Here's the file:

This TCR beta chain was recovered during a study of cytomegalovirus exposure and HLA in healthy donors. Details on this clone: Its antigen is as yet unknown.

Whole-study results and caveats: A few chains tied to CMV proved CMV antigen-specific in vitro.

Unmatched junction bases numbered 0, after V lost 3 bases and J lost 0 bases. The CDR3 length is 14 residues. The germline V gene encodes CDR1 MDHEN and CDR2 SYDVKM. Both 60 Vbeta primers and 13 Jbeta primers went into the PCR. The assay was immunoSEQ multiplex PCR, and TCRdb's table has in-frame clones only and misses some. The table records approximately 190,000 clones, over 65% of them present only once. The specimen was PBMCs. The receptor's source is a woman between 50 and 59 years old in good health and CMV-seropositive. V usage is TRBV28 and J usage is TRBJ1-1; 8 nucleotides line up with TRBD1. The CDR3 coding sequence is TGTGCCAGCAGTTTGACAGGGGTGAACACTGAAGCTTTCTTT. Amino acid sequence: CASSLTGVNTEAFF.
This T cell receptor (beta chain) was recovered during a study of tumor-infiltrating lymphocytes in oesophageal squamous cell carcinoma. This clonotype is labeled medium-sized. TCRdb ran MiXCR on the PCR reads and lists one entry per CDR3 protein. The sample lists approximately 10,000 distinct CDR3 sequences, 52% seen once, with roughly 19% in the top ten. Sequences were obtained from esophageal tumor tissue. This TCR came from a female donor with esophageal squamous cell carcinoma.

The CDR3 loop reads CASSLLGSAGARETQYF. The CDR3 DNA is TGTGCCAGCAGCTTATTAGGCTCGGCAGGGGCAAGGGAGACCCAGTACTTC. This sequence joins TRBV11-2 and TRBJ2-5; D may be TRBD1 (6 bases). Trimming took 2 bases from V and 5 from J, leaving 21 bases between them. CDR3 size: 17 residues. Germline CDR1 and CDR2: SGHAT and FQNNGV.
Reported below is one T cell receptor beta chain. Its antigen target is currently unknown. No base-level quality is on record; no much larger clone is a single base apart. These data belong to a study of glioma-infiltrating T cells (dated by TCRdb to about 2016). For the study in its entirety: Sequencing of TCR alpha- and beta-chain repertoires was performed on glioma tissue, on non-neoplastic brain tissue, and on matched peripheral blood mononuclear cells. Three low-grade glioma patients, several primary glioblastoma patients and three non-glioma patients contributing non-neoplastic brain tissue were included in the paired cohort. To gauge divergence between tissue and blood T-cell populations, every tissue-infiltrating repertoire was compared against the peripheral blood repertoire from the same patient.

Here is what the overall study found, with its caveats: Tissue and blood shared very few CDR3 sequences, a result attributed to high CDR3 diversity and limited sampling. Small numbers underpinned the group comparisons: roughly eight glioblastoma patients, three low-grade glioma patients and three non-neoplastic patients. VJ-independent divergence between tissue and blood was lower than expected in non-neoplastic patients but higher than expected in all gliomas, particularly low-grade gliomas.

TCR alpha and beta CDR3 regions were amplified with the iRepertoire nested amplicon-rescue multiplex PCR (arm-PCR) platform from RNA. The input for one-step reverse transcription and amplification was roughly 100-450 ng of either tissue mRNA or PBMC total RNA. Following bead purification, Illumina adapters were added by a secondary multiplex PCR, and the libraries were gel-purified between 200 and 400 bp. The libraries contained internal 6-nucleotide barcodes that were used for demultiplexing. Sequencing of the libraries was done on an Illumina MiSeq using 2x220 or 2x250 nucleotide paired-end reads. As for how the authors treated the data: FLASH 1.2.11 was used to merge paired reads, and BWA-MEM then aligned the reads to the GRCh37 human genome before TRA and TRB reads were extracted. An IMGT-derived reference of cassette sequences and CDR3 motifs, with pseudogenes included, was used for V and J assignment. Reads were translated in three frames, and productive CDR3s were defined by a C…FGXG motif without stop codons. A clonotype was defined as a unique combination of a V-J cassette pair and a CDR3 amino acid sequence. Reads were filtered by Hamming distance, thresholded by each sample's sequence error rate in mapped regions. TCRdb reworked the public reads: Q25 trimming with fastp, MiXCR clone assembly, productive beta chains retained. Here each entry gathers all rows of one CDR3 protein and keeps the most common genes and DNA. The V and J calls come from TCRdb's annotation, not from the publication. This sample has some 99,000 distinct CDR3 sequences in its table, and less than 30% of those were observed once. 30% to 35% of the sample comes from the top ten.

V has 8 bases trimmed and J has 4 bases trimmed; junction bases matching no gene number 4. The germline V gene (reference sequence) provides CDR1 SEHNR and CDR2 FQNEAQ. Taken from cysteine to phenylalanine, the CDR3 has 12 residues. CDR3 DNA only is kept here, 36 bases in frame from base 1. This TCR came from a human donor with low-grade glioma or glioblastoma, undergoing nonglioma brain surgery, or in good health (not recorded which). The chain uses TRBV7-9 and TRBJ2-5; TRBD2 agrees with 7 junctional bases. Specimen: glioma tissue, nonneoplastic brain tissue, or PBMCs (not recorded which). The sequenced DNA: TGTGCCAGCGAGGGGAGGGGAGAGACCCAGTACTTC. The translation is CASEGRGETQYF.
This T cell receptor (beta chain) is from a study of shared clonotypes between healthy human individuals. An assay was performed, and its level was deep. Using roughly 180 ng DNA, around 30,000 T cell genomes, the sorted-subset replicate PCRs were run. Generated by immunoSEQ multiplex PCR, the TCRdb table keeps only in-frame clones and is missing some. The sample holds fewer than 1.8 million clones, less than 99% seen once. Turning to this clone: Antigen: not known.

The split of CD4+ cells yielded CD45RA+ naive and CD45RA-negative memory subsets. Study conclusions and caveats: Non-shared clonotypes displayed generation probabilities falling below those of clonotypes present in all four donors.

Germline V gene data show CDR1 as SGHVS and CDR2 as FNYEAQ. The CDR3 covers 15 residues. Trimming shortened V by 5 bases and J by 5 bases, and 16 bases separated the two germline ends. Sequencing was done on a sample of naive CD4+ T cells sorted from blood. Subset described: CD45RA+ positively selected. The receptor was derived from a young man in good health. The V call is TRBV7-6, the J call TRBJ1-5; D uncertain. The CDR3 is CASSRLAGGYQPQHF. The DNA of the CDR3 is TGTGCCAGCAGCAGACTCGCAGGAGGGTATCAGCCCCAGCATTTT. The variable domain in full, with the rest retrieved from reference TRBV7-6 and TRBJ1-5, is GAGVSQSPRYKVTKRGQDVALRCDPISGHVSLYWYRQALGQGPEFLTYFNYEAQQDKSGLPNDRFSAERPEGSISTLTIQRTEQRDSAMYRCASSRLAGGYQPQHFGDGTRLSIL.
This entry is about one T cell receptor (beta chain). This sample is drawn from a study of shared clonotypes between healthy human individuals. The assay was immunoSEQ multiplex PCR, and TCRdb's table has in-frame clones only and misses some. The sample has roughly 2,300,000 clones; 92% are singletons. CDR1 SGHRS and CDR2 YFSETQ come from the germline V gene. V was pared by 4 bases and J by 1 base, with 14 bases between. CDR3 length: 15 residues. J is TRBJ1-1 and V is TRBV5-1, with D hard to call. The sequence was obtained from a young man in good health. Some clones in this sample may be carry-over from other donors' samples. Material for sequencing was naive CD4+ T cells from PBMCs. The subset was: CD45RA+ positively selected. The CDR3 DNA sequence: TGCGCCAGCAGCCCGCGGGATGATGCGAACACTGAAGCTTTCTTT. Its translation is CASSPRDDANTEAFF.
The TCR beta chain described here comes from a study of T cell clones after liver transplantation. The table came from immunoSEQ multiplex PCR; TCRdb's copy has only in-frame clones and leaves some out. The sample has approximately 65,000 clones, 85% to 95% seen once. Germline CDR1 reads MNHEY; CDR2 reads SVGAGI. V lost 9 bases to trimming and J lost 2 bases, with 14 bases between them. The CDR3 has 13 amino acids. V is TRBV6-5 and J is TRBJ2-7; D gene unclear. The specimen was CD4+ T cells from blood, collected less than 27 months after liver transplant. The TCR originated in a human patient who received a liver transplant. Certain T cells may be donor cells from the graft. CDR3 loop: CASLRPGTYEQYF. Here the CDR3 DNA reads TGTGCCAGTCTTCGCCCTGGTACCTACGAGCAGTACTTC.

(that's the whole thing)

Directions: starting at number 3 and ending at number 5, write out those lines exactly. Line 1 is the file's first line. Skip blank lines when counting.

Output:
Unmatched junction bases numbered 0, after V lost 3 bases and J lost 0 bases. The CDR3 length is 14 residues. The germline V gene encodes CDR1 MDHEN and CDR2 SYDVKM. Both 60 Vbeta primers and 13 Jbeta primers went into the PCR. The assay was immunoSEQ multiplex PCR, and TCRdb's table has in-frame clones only and misses some. The table records approximately 190,000 clones, over 65% of them present only once. The specimen was PBMCs. The receptor's source is a woman between 50 and 59 years old in good health and CMV-seropositive. V usage is TRBV28 and J usage is TRBJ1-1; 8 nucleotides line up with TRBD1. The CDR3 coding sequence is TGTGCCAGCAGTTTGACAGGGGTGAACACTGAAGCTTTCTTT. Amino acid sequence: CASSLTGVNTEAFF.
This T cell receptor (beta chain) was recovered during a study of tumor-infiltrating lymphocytes in oesophageal squamous cell carcinoma. This clonotype is labeled medium-sized. TCRdb ran MiXCR on the PCR reads and lists one entry per CDR3 protein. The sample lists approximately 10,000 distinct CDR3 sequences, 52% seen once, with roughly 19% in the top ten. Sequences were obtained from esophageal tumor tissue. This TCR came from a female donor with esophageal squamous cell carcinoma.

The CDR3 loop reads CASSLLGSAGARETQYF. The CDR3 DNA is TGTGCCAGCAGCTTATTAGGCTCGGCAGGGGCAAGGGAGACCCAGTACTTC. This sequence joins TRBV11-2 and TRBJ2-5; D may be TRBD1 (6 bases). Trimming took 2 bases from V and 5 from J, leaving 21 bases between them. CDR3 size: 17 residues. Germline CDR1 and CDR2: SGHAT and FQNNGV.